Storm damages over 800 Canterbury irrigators
More than 800 irrigators across Canterbury could be out of action after Tuesday's big wind.
Irrigation New Zealand chief executive Andrew Curtis said the extent of damage to centre pivots and other irrigators across the region was unprecedented.
"This is an extremely serious situation as we simply don't have enough parts to repair all of these machines in New Zealand," he said.
"We're looking at a six to eight-week time lag before parts arrive and then a similar time frame before repairs can be completed.
"If we experience a dry spring, the consequences could be dire for many Canterbury farmers as irrigation will effectively be stymied."
Rainer Irrigation owner Gavin Briggs said his company was aware of 260 centre pivot spans lying on the ground and another 30 pivots that had lost key components.
The situation was "a logistical nightmare".
"It's actually quite serious even though we're still a couple of weeks away from the irrigation season starting," he said.
"Many farmers don't have backup systems for effluent and were relying on centre pivots to do the job. It's a disaster."
Rainer Irrigation had ordered parts from overseas suppliers but it could be 60 to 90 days before they arrived.
The company usually employed 30 staff at this time of the year for irrigation repairs, but would double that in coming months. Seven cranes were working this week to lift damaged equipment.
Briggs said irrigation systems close to rivers suffered the most damage as the wind had funnelled through them.
While insurance claims would take a while to resolve, his company and others in the industry would move as quickly as possible to repair irrigation infrastructure "because it's our clients' livelihood and there's a fair bit of unhappiness out there".
The damage was unusual and was the result of the winds coming from several directions according to Federated Farmers adverse events spokeswoman Katie Milne.
"Normally you point them downwind and the wind will just blow down them and there's no damage," she said, while confirming that getting parts to fix the irrigation systems would be a massive problem.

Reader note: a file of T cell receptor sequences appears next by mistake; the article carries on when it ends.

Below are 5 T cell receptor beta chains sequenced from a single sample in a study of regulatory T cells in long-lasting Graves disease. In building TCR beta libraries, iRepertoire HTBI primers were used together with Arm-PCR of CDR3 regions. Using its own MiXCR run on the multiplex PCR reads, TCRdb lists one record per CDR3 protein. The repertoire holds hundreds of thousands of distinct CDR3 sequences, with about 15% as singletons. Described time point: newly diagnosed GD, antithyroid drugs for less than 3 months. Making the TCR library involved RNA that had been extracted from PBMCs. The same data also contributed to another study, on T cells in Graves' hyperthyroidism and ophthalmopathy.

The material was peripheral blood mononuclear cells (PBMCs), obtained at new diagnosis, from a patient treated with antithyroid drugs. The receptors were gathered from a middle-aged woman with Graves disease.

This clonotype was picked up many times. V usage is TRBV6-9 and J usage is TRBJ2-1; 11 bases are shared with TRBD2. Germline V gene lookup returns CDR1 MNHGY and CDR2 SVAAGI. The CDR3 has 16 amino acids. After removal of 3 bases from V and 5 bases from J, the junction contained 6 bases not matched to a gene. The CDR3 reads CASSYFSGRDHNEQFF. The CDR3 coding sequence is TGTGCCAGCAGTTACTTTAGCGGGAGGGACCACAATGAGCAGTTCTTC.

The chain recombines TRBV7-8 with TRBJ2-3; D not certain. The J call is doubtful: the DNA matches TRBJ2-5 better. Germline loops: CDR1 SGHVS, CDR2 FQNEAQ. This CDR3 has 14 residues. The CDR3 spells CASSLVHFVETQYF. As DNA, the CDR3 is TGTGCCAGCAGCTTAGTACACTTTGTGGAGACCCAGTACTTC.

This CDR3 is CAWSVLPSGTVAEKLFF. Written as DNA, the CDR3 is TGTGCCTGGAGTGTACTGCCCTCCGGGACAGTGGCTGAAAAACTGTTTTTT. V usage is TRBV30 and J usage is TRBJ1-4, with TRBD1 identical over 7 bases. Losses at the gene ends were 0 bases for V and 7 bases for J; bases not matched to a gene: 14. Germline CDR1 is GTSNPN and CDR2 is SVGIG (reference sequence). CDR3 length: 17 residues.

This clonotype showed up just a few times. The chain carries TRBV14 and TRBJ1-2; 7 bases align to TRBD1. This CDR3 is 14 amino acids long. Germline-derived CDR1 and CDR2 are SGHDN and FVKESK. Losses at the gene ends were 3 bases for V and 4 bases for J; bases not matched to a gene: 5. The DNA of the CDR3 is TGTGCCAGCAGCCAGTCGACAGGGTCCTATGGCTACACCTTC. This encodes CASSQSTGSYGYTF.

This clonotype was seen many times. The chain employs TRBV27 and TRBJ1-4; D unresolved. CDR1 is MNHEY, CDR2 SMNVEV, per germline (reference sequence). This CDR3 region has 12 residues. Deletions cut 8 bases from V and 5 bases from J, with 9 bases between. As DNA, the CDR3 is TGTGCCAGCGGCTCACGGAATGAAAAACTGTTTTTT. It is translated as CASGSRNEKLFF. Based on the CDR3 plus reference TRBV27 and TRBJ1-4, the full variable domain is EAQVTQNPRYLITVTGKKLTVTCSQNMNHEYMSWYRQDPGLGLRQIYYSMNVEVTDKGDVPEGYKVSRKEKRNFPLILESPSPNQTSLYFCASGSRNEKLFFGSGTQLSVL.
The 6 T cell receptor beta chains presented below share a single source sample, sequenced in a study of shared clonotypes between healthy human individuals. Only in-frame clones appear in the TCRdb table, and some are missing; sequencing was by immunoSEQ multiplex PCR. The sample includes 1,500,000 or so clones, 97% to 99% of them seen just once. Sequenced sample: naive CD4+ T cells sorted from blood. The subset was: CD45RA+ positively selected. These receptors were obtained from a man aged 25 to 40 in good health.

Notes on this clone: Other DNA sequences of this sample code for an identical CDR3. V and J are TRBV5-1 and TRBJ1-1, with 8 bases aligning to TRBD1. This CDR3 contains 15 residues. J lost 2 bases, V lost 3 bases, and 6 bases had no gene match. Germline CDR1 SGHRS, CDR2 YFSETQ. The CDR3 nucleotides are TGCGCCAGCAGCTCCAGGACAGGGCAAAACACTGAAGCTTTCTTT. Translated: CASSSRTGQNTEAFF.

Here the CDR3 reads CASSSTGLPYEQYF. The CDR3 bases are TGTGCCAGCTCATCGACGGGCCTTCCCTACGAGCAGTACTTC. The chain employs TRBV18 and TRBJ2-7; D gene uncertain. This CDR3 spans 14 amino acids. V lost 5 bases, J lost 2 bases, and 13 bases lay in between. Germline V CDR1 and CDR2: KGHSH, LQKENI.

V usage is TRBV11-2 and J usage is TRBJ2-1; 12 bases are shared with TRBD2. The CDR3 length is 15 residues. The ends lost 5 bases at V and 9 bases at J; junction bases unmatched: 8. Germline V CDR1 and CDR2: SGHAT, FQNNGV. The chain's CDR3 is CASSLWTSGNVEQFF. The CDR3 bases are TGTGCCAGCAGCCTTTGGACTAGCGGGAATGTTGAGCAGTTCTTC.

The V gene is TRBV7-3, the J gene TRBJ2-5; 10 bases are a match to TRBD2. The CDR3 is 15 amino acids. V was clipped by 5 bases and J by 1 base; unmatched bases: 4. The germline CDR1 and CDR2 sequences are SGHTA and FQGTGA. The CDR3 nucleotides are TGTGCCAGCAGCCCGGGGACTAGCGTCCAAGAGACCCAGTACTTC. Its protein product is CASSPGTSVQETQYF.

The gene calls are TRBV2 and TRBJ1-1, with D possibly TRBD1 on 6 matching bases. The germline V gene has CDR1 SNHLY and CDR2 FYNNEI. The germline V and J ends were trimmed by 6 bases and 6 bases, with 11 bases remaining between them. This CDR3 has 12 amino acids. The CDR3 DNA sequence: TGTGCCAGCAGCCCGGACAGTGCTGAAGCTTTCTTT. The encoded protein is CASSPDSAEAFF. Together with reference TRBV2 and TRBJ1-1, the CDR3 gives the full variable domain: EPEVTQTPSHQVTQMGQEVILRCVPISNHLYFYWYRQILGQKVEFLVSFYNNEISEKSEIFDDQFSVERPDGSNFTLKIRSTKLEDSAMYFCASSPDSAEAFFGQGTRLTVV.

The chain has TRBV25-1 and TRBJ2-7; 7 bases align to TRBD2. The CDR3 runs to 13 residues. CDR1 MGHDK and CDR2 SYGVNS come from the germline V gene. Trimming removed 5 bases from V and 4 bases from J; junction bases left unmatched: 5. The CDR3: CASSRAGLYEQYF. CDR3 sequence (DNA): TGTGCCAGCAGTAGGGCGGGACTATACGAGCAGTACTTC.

"If they can't get all those up and running reasonably quickly, and they're not going to be able to, I've heard it could be right through to November before everyone is catered to."
If there were northwesterly winds in Canterbury, she said, the Canterbury Plains were going to look as dry as they used to before many of the dairy farms were irrigated.
On top of the damage, many farms remained without power and could be so for several more days which could have serious implications for dairy cows.
"It's pretty critical they get those girls in and get them milked, and get water pumped around, especially cows with big bags of milk on need big volumes of water to keep them going," Federated Farmers adverse events spokeswoman Katie Milne told RadioLive.
If the cows were not milked for a lengthy period they would eventually dry off, she said.
"We do have quite a few days before that will happen, but they're going to be severely uncomfortable."
Farmers would be trying to get them milked at least once a day, or twice in three days, it they could borrow a generator to do that.
"It's because we've got so much infrastructure damage to the power lines, the power could be out for five days for some of these guys," she said.
Federated Farmers had received a good response to a request for generators, and was now organising to get them to the farmers who needed them.